Jump to ContentJump to Main Navigation
Applied Evolutionary Psychology$
Users without a subscription are not able to see the full content.

S. Craig Roberts

Print publication date: 2011

Print ISBN-13: 9780199586073

Published to Oxford Scholarship Online: January 2012

DOI: 10.1093/acprof:oso/9780199586073.001.0001

Show Summary Details
Page of

PRINTED FROM OXFORD SCHOLARSHIP ONLINE (www.oxfordscholarship.com). (c) Copyright Oxford University Press, 2019. All Rights Reserved. An individual user may print out a PDF of a single chapter of a monograph in OSO for personal use. date: 09 December 2019

The evolutionary psychology of economics

The evolutionary psychology of economics

Chapter:
Chapter 2 The evolutionary psychology of economics
Source:
Applied Evolutionary Psychology
Author(s):

Paul H Rubin

C. Monica Capra

Publisher:
Oxford University Press
DOI:10.1093/acprof:oso/9780199586073.003.0002

In this chapter, we argue that applying evolutionary psychology to economics can explain observed ‘anomalies’ in decision-making. We provide an analysis of the relationships between economics and the evolutionary and biological origin of economic choice, focusing on some selected topics that are of special interest to us. These are: (1) rationality and biases, especially as related to the endowment effect, (2) the extent to which individuals are selfish or pro-social, (3) individuality versus heterogeneity, and (4) perceptions of economics. We discuss examples of how evolutionary psychology can explain anomalous behaviour including violations to rational choice, such as the status quo bias. Evolved mechanisms can also explain the curious persistence of pro-social behaviour in one-shot anonymous interactions, and the observed heterogeneity of agent types. Finally, we argue that the perception of economics is also affected by evolved mechanisms from pre-modern times. We believe that more explicit attention to the evolutionary bases of economic behaviour would lead to real advances in economic theory.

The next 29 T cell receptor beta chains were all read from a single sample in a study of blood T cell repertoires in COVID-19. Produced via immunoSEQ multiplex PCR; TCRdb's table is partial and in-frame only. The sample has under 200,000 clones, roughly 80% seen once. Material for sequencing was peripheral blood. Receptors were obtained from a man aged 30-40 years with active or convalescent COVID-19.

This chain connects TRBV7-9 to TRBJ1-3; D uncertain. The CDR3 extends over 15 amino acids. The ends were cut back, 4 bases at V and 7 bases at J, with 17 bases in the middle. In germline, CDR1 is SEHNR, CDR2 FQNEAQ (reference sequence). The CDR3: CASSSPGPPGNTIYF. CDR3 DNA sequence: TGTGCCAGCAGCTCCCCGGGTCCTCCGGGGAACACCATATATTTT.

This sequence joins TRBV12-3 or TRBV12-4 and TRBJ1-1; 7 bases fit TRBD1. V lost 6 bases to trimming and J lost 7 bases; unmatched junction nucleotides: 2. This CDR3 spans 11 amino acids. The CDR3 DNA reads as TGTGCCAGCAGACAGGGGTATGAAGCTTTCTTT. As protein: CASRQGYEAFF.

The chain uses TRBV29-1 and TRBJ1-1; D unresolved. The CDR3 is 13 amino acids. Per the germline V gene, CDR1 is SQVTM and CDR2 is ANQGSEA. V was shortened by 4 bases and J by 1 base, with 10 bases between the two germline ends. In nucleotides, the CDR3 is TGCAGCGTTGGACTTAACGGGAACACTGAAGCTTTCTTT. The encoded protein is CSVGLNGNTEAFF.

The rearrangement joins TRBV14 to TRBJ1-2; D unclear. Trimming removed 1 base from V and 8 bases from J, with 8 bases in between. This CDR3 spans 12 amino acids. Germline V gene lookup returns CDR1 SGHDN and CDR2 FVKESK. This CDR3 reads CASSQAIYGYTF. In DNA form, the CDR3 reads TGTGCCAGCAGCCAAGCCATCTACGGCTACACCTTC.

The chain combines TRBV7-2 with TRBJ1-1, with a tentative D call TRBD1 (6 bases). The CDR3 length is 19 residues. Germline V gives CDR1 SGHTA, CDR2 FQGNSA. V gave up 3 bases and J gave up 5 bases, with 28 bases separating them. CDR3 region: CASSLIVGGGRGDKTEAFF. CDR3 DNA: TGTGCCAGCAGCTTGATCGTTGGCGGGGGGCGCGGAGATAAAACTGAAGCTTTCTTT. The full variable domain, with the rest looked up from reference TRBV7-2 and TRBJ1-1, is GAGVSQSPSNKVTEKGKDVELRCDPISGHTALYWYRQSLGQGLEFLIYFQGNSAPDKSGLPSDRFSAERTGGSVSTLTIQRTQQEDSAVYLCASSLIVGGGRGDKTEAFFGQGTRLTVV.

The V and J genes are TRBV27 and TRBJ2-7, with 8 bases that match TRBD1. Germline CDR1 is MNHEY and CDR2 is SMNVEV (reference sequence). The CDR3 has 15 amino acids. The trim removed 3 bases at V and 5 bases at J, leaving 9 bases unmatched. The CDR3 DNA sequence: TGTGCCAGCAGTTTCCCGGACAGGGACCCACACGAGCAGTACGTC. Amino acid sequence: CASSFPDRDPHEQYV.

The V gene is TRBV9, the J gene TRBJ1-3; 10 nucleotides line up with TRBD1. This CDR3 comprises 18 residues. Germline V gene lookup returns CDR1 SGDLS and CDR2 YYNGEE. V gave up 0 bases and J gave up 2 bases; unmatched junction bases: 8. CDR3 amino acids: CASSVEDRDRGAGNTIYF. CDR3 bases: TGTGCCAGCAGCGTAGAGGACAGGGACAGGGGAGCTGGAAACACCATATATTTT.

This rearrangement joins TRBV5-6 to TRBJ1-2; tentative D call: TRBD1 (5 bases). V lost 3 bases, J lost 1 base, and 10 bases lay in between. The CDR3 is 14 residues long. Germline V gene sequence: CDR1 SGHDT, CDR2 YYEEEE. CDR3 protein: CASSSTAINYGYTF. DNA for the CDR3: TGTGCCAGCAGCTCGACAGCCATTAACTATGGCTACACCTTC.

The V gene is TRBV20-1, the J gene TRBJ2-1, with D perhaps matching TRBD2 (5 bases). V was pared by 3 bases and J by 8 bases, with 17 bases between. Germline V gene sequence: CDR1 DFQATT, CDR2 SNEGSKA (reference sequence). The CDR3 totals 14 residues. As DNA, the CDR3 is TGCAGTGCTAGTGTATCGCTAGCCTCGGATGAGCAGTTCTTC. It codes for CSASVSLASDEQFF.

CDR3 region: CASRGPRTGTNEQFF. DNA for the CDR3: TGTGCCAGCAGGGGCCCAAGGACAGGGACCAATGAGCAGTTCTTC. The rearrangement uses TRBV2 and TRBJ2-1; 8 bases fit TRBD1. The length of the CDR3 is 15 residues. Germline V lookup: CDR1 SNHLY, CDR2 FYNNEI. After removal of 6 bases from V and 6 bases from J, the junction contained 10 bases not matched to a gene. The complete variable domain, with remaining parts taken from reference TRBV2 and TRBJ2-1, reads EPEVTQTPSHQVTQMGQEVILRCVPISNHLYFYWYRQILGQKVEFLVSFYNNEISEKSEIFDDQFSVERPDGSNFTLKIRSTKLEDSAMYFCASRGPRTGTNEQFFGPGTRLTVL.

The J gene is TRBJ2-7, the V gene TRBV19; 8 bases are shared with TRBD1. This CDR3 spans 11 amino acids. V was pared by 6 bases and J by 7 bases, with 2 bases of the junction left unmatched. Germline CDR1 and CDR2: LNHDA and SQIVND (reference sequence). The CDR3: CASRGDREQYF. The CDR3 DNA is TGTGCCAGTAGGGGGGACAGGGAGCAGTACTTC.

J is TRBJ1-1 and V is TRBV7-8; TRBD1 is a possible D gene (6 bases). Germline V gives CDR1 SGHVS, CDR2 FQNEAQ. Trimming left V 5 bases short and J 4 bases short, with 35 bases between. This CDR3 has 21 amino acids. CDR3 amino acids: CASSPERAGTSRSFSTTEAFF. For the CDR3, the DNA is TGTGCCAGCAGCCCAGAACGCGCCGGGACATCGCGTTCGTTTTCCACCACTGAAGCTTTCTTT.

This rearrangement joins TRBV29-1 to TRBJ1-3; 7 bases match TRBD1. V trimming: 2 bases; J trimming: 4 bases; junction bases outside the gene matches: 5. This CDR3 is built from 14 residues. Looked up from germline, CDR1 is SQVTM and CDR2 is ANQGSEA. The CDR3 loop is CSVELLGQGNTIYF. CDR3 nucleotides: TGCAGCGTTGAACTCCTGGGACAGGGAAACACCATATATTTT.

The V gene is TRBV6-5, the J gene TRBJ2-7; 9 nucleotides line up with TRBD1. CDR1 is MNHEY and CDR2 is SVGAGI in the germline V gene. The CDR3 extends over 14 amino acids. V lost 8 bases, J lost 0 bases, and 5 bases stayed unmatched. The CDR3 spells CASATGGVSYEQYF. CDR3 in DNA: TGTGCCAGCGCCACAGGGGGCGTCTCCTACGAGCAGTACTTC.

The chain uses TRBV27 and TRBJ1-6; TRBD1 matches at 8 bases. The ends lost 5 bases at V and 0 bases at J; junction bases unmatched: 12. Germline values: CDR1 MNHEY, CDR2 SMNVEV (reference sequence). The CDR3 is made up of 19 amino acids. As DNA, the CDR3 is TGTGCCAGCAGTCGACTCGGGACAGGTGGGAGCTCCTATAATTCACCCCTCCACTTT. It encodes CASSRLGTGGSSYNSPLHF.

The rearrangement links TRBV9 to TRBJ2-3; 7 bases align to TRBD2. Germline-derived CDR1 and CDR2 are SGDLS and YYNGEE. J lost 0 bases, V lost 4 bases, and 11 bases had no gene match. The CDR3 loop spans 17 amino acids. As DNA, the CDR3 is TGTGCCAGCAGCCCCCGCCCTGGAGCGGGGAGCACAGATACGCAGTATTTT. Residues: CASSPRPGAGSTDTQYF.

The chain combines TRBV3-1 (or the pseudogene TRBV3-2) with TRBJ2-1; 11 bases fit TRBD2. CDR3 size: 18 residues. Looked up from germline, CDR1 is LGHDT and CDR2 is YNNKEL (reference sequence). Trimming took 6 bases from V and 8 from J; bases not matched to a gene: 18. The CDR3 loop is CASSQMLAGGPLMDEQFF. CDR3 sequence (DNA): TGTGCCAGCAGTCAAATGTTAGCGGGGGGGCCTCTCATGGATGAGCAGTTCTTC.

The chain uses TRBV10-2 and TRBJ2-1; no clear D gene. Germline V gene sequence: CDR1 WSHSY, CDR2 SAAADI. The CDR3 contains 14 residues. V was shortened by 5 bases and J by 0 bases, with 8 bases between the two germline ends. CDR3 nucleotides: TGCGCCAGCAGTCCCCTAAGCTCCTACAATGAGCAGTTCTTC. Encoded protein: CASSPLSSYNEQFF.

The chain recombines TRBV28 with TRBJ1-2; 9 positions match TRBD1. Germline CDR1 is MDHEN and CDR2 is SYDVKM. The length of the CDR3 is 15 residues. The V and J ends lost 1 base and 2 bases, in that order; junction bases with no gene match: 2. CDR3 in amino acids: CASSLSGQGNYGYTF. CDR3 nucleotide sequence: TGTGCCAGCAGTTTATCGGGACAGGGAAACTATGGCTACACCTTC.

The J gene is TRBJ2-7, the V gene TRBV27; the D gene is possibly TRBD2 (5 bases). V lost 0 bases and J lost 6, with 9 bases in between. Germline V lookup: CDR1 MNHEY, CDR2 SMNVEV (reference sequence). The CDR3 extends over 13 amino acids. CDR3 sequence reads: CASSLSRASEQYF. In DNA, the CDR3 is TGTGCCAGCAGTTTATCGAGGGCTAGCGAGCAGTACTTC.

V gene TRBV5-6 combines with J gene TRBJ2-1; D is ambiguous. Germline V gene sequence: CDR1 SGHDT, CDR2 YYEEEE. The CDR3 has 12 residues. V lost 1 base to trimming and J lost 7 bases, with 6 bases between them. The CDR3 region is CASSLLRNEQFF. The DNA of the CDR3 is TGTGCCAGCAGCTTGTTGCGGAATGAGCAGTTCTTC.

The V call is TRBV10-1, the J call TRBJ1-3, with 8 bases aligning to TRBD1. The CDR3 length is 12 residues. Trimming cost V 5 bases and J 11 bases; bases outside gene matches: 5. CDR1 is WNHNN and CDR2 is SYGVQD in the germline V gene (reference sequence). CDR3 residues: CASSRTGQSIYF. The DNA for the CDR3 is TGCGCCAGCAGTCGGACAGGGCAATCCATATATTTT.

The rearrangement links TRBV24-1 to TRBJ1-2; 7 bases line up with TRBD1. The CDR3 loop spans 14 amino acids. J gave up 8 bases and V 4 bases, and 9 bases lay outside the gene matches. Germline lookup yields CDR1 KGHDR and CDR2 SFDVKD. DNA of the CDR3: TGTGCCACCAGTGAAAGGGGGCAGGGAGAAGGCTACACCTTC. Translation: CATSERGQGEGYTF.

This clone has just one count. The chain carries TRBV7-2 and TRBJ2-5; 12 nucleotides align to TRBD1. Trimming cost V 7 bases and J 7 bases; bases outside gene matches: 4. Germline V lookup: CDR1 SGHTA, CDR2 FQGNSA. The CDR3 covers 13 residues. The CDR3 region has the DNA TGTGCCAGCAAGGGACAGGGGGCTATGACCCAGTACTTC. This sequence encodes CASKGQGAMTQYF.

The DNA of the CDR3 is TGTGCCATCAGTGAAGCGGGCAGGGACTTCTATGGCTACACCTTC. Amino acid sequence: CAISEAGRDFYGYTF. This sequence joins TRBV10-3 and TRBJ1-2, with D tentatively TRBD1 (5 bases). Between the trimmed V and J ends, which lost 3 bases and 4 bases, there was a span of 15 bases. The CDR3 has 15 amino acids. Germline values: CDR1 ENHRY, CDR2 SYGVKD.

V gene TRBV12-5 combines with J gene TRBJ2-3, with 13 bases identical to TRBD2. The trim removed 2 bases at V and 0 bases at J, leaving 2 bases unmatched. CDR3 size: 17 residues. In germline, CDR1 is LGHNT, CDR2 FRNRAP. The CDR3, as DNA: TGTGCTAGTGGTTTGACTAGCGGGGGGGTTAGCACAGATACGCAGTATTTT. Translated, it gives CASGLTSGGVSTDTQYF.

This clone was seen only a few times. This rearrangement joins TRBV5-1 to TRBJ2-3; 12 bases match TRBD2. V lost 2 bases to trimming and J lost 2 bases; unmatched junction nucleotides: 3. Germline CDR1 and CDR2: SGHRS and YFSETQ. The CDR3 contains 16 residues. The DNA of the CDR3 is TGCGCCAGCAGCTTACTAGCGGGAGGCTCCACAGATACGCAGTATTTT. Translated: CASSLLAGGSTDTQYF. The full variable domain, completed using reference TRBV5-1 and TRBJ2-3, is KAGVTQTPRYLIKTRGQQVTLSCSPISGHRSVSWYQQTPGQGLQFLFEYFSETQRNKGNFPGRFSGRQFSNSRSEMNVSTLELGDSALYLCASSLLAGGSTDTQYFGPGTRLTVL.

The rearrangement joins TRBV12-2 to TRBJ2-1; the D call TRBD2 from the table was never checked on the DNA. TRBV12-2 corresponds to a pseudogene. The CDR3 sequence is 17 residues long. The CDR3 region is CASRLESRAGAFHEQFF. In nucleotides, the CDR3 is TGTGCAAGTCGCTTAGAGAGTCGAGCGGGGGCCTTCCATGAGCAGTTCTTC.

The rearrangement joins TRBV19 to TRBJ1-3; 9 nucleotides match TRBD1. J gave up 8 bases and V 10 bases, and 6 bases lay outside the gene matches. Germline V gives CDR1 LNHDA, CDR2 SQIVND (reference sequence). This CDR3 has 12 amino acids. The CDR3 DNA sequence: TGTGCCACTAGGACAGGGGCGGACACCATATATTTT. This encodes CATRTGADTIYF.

Keywords:   evolutionary economics, optimality theory, bounded rationality, endowment effect, reciprocal altruism

Oxford Scholarship Online requires a subscription or purchase to access the full text of books within the service. Public users can however freely search the site and view the abstracts and keywords for each book and chapter.

Please, subscribe or login to access full text content.

If you think you should have access to this title, please contact your librarian.

To troubleshoot, please check our FAQs , and if you can't find the answer there, please contact us .